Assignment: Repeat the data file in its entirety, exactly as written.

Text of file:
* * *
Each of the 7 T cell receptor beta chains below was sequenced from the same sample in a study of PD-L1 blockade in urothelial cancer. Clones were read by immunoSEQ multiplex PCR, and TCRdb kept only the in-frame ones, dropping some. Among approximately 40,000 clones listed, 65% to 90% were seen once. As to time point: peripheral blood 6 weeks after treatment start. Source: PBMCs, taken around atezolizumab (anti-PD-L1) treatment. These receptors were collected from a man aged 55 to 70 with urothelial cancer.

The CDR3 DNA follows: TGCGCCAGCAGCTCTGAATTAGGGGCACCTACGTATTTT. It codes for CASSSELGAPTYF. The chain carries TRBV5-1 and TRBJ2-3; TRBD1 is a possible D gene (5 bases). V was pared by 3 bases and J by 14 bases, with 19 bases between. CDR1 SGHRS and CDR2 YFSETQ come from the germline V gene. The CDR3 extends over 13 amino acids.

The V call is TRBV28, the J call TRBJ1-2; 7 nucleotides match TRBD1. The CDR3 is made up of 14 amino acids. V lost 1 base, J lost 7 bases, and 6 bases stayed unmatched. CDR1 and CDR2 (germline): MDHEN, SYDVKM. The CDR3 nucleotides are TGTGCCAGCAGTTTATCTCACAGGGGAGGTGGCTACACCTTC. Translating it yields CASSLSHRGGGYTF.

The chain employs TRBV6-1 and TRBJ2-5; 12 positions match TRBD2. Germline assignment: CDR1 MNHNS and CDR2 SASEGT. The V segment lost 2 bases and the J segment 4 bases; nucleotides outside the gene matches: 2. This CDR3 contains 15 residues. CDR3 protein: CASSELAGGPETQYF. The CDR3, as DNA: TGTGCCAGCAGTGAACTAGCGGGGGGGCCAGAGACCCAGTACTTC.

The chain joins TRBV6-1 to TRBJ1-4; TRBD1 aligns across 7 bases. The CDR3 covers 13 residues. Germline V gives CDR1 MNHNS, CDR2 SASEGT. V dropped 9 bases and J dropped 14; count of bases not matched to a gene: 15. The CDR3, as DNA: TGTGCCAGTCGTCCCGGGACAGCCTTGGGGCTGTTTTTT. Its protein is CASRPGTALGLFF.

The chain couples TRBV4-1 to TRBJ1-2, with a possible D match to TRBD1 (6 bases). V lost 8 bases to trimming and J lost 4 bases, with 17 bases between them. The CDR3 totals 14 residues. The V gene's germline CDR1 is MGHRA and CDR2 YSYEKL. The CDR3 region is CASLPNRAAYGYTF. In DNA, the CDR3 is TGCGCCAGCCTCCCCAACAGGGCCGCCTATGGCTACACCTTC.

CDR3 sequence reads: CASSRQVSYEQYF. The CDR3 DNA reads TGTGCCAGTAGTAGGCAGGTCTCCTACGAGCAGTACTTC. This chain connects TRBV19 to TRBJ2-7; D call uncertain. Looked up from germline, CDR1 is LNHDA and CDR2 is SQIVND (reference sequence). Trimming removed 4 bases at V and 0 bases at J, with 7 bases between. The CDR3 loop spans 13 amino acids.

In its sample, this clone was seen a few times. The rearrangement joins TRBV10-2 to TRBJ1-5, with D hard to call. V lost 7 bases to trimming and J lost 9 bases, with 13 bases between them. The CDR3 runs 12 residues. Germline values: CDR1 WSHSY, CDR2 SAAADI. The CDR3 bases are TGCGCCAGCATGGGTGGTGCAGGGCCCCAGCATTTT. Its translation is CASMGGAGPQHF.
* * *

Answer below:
Each of the 7 T cell receptor beta chains below was sequenced from the same sample in a study of PD-L1 blockade in urothelial cancer. Clones were read by immunoSEQ multiplex PCR, and TCRdb kept only the in-frame ones, dropping some. Among approximately 40,000 clones listed, 65% to 90% were seen once. As to time point: peripheral blood 6 weeks after treatment start. Source: PBMCs, taken around atezolizumab (anti-PD-L1) treatment. These receptors were collected from a man aged 55 to 70 with urothelial cancer.

The CDR3 DNA follows: TGCGCCAGCAGCTCTGAATTAGGGGCACCTACGTATTTT. It codes for CASSSELGAPTYF. The chain carries TRBV5-1 and TRBJ2-3; TRBD1 is a possible D gene (5 bases). V was pared by 3 bases and J by 14 bases, with 19 bases between. CDR1 SGHRS and CDR2 YFSETQ come from the germline V gene. The CDR3 extends over 13 amino acids.

The V call is TRBV28, the J call TRBJ1-2; 7 nucleotides match TRBD1. The CDR3 is made up of 14 amino acids. V lost 1 base, J lost 7 bases, and 6 bases stayed unmatched. CDR1 and CDR2 (germline): MDHEN, SYDVKM. The CDR3 nucleotides are TGTGCCAGCAGTTTATCTCACAGGGGAGGTGGCTACACCTTC. Translating it yields CASSLSHRGGGYTF.

The chain employs TRBV6-1 and TRBJ2-5; 12 positions match TRBD2. Germline assignment: CDR1 MNHNS and CDR2 SASEGT. The V segment lost 2 bases and the J segment 4 bases; nucleotides outside the gene matches: 2. This CDR3 contains 15 residues. CDR3 protein: CASSELAGGPETQYF. The CDR3, as DNA: TGTGCCAGCAGTGAACTAGCGGGGGGGCCAGAGACCCAGTACTTC.

The chain joins TRBV6-1 to TRBJ1-4; TRBD1 aligns across 7 bases. The CDR3 covers 13 residues. Germline V gives CDR1 MNHNS, CDR2 SASEGT. V dropped 9 bases and J dropped 14; count of bases not matched to a gene: 15. The CDR3, as DNA: TGTGCCAGTCGTCCCGGGACAGCCTTGGGGCTGTTTTTT. Its protein is CASRPGTALGLFF.

The chain couples TRBV4-1 to TRBJ1-2, with a possible D match to TRBD1 (6 bases). V lost 8 bases to trimming and J lost 4 bases, with 17 bases between them. The CDR3 totals 14 residues. The V gene's germline CDR1 is MGHRA and CDR2 YSYEKL. The CDR3 region is CASLPNRAAYGYTF. In DNA, the CDR3 is TGCGCCAGCCTCCCCAACAGGGCCGCCTATGGCTACACCTTC.

CDR3 sequence reads: CASSRQVSYEQYF. The CDR3 DNA reads TGTGCCAGTAGTAGGCAGGTCTCCTACGAGCAGTACTTC. This chain connects TRBV19 to TRBJ2-7; D call uncertain. Looked up from germline, CDR1 is LNHDA and CDR2 is SQIVND (reference sequence). Trimming removed 4 bases at V and 0 bases at J, with 7 bases between. The CDR3 loop spans 13 amino acids.

In its sample, this clone was seen a few times. The rearrangement joins TRBV10-2 to TRBJ1-5, with D hard to call. V lost 7 bases to trimming and J lost 9 bases, with 13 bases between them. The CDR3 runs 12 residues. Germline values: CDR1 WSHSY, CDR2 SAAADI. The CDR3 bases are TGCGCCAGCATGGGTGGTGCAGGGCCCCAGCATTTT. Its translation is CASMGGAGPQHF.